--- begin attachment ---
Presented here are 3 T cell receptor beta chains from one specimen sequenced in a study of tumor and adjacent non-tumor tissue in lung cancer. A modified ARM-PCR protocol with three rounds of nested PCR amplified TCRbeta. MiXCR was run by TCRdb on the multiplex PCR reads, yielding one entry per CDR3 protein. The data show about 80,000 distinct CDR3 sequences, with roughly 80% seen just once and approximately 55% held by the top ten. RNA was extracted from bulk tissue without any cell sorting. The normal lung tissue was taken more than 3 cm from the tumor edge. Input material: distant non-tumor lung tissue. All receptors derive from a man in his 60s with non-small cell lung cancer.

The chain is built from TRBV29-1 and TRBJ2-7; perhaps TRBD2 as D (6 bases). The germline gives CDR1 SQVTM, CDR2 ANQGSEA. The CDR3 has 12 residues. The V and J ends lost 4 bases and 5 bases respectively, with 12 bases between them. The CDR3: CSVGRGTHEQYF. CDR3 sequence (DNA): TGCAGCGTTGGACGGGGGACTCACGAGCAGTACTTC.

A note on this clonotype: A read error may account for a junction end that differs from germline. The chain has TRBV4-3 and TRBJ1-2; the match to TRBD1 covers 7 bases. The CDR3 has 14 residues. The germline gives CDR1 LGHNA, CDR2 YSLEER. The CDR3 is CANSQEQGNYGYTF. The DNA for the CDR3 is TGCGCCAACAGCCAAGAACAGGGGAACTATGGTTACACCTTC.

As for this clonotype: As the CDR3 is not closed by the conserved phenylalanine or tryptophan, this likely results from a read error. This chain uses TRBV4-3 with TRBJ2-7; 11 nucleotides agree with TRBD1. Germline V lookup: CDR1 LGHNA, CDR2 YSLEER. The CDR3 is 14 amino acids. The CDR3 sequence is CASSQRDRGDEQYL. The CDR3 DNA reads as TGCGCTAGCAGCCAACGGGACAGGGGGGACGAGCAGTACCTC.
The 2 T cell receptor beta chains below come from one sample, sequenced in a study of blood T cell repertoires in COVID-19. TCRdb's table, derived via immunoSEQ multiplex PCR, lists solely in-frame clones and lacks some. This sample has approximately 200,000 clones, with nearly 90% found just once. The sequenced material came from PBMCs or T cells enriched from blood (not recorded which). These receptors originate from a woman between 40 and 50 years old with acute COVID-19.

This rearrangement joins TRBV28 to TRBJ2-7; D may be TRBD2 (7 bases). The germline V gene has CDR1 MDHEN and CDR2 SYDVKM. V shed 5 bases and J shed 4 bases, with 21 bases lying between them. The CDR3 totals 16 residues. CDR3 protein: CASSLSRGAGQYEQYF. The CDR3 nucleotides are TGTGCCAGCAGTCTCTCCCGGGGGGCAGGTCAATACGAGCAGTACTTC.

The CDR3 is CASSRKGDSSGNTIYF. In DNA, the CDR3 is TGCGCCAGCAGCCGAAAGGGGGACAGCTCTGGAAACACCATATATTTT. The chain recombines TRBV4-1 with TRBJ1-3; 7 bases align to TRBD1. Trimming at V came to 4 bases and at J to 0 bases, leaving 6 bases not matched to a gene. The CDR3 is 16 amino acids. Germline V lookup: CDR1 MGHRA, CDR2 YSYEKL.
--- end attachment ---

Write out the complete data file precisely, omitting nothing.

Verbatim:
Presented here are 3 T cell receptor beta chains from one specimen sequenced in a study of tumor and adjacent non-tumor tissue in lung cancer. A modified ARM-PCR protocol with three rounds of nested PCR amplified TCRbeta. MiXCR was run by TCRdb on the multiplex PCR reads, yielding one entry per CDR3 protein. The data show about 80,000 distinct CDR3 sequences, with roughly 80% seen just once and approximately 55% held by the top ten. RNA was extracted from bulk tissue without any cell sorting. The normal lung tissue was taken more than 3 cm from the tumor edge. Input material: distant non-tumor lung tissue. All receptors derive from a man in his 60s with non-small cell lung cancer.

The chain is built from TRBV29-1 and TRBJ2-7; perhaps TRBD2 as D (6 bases). The germline gives CDR1 SQVTM, CDR2 ANQGSEA. The CDR3 has 12 residues. The V and J ends lost 4 bases and 5 bases respectively, with 12 bases between them. The CDR3: CSVGRGTHEQYF. CDR3 sequence (DNA): TGCAGCGTTGGACGGGGGACTCACGAGCAGTACTTC.

A note on this clonotype: A read error may account for a junction end that differs from germline. The chain has TRBV4-3 and TRBJ1-2; the match to TRBD1 covers 7 bases. The CDR3 has 14 residues. The germline gives CDR1 LGHNA, CDR2 YSLEER. The CDR3 is CANSQEQGNYGYTF. The DNA for the CDR3 is TGCGCCAACAGCCAAGAACAGGGGAACTATGGTTACACCTTC.

As for this clonotype: As the CDR3 is not closed by the conserved phenylalanine or tryptophan, this likely results from a read error. This chain uses TRBV4-3 with TRBJ2-7; 11 nucleotides agree with TRBD1. Germline V lookup: CDR1 LGHNA, CDR2 YSLEER. The CDR3 is 14 amino acids. The CDR3 sequence is CASSQRDRGDEQYL. The CDR3 DNA reads as TGCGCTAGCAGCCAACGGGACAGGGGGGACGAGCAGTACCTC.
The 2 T cell receptor beta chains below come from one sample, sequenced in a study of blood T cell repertoires in COVID-19. TCRdb's table, derived via immunoSEQ multiplex PCR, lists solely in-frame clones and lacks some. This sample has approximately 200,000 clones, with nearly 90% found just once. The sequenced material came from PBMCs or T cells enriched from blood (not recorded which). These receptors originate from a woman between 40 and 50 years old with acute COVID-19.

This rearrangement joins TRBV28 to TRBJ2-7; D may be TRBD2 (7 bases). The germline V gene has CDR1 MDHEN and CDR2 SYDVKM. V shed 5 bases and J shed 4 bases, with 21 bases lying between them. The CDR3 totals 16 residues. CDR3 protein: CASSLSRGAGQYEQYF. The CDR3 nucleotides are TGTGCCAGCAGTCTCTCCCGGGGGGCAGGTCAATACGAGCAGTACTTC.

The CDR3 is CASSRKGDSSGNTIYF. In DNA, the CDR3 is TGCGCCAGCAGCCGAAAGGGGGACAGCTCTGGAAACACCATATATTTT. The chain recombines TRBV4-1 with TRBJ1-3; 7 bases align to TRBD1. Trimming at V came to 4 bases and at J to 0 bases, leaving 6 bases not matched to a gene. The CDR3 is 16 amino acids. Germline V lookup: CDR1 MGHRA, CDR2 YSYEKL.